Focal epilepsies: Update on diagnosis and classification

Fábio A. Nascimento, Daniel Friedman, Jurriaan M. Peters, Meriem K Bensalem-Owen, Fernando Cendes, Stefan Rampp, Elaine Wirrell, Ingmar Blümcke, William Tatum, Sándor Beniczky

Research output: Contribution to journalArticlepeer-review


Correctly diagnosing and classifying seizures and epilepsies is paramount to ensure the delivery of optimal care to patients with epilepsy. Focal seizures, defined as those that originate within networks limited to one hemisphere, are primarily subdivided into focal aware, focal impaired awareness, and focal to bilateral tonic–clonic seizures. Focal epilepsies account for most epilepsy cases both in children and adults. In children, focal epilepsies are typically subdivided in three groups: self-limited focal epilepsy syndromes (e.g., self-limited epilepsy with centrotemporal spikes), focal epilepsy of unknown cause but which do not meet criteria for a self-limited focal epilepsy syndrome, and focal epilepsy of known cause (e.g., structural lesions—developmental or acquired). In adults, focal epilepsies are often acquired and may be caused by a structural lesion such as stroke, infection and traumatic brain injury, or brain tumors, vascular malformations, metabolic disorders, autoimmune, and/or genetic causes. In addition to seizure semiology, neuroimaging, neurophysiology, and neuropathology constitute the cornerstones of a diagnostic evaluation. Patients with focal epilepsy who become drug-resistant should promptly undergo assessment in an epilepsy center. After excluding pseudo-resistance, these patients should be considered for presurgical evaluation as a means to identify the location and extent of the epileptogenic zone and assess their candidacy for a surgical procedure. The goal of this seminar in epileptology is to summarize clinically relevant information concerning focal epilepsies. This contributes to the ILAE's mission to ensure that worldwide healthcare professionals, patients, and caregivers continue to have access to high-quality educational resources concerning epilepsy.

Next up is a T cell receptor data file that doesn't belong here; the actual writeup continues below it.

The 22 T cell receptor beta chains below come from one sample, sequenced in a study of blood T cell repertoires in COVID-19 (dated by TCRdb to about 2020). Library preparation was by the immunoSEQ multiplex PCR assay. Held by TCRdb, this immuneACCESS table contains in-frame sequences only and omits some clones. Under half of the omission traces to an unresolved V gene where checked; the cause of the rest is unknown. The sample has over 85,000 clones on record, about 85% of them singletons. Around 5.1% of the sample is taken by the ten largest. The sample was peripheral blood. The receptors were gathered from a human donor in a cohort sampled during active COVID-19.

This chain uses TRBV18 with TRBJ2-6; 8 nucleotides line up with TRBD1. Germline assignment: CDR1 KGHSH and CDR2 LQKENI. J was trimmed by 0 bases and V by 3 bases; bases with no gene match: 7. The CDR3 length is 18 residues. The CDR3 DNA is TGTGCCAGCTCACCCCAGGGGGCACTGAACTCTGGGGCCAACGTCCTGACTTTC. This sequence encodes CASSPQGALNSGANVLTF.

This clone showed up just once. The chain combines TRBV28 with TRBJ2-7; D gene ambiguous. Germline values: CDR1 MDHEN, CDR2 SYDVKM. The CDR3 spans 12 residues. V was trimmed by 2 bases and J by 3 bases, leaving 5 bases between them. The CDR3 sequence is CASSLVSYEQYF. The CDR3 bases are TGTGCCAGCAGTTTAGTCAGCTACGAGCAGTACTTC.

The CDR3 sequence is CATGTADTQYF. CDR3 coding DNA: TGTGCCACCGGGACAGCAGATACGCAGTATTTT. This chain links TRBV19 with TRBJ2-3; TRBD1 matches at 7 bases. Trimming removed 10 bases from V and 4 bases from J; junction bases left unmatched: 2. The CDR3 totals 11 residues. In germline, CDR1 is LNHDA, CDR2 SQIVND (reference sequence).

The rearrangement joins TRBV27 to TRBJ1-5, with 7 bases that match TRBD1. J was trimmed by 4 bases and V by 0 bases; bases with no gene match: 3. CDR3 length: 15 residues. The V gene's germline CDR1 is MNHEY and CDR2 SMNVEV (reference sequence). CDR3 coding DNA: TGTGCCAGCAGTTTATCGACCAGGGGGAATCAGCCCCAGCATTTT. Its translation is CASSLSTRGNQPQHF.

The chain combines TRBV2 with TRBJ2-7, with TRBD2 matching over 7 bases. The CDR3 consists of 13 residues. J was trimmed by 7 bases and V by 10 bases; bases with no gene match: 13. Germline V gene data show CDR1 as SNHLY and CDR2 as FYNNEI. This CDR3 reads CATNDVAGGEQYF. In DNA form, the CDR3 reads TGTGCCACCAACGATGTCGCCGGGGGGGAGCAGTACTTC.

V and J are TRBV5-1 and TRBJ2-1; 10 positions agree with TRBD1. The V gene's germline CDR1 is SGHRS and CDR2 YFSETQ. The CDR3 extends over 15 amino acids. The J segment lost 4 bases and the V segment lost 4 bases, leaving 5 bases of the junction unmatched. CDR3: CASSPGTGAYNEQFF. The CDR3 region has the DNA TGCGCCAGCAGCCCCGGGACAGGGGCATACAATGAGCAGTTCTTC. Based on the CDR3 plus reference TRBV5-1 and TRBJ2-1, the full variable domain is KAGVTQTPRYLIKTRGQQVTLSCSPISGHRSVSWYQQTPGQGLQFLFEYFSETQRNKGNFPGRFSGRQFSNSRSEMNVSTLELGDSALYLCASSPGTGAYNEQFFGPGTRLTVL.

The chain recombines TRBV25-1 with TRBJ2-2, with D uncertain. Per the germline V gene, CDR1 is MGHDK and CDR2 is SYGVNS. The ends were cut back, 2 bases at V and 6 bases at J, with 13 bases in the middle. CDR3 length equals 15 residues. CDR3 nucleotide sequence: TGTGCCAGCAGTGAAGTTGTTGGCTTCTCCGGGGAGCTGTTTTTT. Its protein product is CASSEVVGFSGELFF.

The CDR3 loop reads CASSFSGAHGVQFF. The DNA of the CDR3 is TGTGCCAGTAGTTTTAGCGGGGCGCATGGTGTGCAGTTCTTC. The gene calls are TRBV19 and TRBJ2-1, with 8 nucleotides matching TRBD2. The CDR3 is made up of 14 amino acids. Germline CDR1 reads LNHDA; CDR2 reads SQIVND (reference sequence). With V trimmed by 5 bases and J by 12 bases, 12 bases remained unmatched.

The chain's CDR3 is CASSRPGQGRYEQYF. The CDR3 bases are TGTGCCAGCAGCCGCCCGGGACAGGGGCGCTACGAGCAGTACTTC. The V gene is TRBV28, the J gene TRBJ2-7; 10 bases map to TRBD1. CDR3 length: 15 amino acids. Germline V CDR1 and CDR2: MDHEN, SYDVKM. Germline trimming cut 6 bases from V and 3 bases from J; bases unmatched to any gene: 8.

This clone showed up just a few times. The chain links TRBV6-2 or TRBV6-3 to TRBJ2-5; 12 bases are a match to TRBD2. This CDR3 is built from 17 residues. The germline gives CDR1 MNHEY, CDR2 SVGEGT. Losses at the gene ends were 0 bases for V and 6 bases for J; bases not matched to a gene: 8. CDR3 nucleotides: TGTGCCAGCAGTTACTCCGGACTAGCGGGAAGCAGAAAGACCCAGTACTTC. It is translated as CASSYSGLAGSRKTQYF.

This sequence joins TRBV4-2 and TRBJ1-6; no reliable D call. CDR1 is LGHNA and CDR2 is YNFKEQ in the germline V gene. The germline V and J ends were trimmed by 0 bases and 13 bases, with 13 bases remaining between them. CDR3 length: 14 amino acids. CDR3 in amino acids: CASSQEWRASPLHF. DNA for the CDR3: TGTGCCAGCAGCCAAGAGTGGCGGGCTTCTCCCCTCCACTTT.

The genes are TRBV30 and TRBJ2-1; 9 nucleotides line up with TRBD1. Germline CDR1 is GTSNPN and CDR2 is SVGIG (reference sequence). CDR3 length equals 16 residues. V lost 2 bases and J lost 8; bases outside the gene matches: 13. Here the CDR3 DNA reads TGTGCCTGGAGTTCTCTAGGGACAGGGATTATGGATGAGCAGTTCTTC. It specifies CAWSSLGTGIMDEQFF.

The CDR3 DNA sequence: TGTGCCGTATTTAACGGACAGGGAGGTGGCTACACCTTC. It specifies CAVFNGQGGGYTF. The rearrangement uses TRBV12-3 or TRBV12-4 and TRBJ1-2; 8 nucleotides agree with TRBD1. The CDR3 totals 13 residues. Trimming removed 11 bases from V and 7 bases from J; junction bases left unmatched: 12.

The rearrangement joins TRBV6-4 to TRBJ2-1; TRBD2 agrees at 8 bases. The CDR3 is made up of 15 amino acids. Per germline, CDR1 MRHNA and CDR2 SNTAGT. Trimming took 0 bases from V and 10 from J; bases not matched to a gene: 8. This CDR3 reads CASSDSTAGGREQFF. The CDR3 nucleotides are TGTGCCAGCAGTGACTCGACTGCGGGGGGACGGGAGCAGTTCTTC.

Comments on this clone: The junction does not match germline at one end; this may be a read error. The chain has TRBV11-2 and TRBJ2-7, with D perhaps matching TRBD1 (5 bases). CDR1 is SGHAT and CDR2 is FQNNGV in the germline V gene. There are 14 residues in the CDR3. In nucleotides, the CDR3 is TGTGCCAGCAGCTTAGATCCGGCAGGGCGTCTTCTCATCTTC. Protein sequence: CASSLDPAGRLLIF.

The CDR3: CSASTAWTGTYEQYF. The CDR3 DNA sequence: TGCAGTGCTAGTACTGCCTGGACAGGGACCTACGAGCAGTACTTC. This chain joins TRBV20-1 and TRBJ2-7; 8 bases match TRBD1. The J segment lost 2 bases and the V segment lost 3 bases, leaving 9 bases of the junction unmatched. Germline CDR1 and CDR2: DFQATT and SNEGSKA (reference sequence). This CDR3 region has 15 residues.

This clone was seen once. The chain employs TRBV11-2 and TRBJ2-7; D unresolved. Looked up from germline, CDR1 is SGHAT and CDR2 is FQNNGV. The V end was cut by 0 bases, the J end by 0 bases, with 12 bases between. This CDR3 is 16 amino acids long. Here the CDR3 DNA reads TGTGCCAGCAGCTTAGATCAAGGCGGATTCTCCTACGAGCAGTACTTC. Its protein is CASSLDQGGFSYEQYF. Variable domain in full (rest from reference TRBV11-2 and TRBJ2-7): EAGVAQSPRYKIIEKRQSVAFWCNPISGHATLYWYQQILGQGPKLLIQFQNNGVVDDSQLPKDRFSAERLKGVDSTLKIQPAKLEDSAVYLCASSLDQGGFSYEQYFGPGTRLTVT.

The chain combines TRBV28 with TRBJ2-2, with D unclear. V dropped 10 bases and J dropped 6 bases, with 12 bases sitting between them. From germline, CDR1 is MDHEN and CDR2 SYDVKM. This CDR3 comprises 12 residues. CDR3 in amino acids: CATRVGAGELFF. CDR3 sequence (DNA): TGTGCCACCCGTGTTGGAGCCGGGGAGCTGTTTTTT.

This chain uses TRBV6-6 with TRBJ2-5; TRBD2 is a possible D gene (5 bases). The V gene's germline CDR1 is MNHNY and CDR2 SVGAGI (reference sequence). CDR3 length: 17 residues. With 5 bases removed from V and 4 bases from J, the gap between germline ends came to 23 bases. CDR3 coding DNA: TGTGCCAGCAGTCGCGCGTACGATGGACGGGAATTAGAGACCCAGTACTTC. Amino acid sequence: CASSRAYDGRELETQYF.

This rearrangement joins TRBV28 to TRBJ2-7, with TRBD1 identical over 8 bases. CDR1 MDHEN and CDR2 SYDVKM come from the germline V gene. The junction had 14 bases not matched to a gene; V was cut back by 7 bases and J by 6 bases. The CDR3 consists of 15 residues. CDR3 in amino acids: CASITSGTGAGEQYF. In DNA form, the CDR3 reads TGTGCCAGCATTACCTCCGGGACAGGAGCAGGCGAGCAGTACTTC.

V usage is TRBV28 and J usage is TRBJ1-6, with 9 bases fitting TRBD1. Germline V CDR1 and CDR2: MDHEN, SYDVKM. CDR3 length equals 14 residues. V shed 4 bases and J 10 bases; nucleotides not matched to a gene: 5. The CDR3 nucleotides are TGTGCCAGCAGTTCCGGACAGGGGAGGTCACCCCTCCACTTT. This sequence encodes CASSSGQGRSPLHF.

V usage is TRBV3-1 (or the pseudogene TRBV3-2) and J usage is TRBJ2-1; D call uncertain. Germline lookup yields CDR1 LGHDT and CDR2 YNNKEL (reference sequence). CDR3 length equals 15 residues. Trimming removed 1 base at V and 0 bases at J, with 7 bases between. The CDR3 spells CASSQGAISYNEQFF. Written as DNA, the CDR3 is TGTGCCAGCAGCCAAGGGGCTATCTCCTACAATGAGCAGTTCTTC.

Original languageEnglish (US)
Pages (from-to)1-17
Number of pages17
JournalEpileptic Disorders
Issue number1
StatePublished - Feb 2023


  • MRI
  • education
  • electroencephalography
  • epilepsy
  • focal epilepsy
  • neuroimaging
  • neuropathology

ASJC Scopus subject areas

  • Neurology
  • Clinical Neurology


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